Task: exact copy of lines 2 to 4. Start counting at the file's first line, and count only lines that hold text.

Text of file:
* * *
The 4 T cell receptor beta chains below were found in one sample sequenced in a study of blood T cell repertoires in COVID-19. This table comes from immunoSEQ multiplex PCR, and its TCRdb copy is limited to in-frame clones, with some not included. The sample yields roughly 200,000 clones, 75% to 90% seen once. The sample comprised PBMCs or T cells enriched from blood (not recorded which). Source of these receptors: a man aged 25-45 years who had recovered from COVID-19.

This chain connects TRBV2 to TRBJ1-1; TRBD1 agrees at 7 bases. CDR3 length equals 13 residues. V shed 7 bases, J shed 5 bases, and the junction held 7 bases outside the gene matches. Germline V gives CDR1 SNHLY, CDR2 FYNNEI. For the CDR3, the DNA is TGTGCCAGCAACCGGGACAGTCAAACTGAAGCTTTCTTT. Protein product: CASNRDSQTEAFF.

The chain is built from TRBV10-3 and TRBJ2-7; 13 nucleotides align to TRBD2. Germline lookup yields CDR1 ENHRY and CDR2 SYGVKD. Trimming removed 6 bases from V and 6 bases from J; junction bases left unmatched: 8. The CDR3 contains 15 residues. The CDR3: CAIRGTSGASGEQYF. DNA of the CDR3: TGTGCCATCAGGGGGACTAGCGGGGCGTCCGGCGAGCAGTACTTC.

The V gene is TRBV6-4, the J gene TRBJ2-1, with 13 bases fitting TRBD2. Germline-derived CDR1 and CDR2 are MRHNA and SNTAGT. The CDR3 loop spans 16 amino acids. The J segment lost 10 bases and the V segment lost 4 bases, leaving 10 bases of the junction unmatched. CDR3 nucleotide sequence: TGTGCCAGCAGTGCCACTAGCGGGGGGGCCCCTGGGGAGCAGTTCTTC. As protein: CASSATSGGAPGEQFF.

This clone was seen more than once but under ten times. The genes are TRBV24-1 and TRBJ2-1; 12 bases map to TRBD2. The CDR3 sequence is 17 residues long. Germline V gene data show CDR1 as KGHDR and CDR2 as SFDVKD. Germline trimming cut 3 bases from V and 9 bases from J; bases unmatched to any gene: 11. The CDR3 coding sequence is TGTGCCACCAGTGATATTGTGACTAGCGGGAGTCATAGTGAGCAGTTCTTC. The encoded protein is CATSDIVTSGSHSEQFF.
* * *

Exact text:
This chain connects TRBV2 to TRBJ1-1; TRBD1 agrees at 7 bases. CDR3 length equals 13 residues. V shed 7 bases, J shed 5 bases, and the junction held 7 bases outside the gene matches. Germline V gives CDR1 SNHLY, CDR2 FYNNEI. For the CDR3, the DNA is TGTGCCAGCAACCGGGACAGTCAAACTGAAGCTTTCTTT. Protein product: CASNRDSQTEAFF.

The chain is built from TRBV10-3 and TRBJ2-7; 13 nucleotides align to TRBD2. Germline lookup yields CDR1 ENHRY and CDR2 SYGVKD. Trimming removed 6 bases from V and 6 bases from J; junction bases left unmatched: 8. The CDR3 contains 15 residues. The CDR3: CAIRGTSGASGEQYF. DNA of the CDR3: TGTGCCATCAGGGGGACTAGCGGGGCGTCCGGCGAGCAGTACTTC.

The V gene is TRBV6-4, the J gene TRBJ2-1, with 13 bases fitting TRBD2. Germline-derived CDR1 and CDR2 are MRHNA and SNTAGT. The CDR3 loop spans 16 amino acids. The J segment lost 10 bases and the V segment lost 4 bases, leaving 10 bases of the junction unmatched. CDR3 nucleotide sequence: TGTGCCAGCAGTGCCACTAGCGGGGGGGCCCCTGGGGAGCAGTTCTTC. As protein: CASSATSGGAPGEQFF.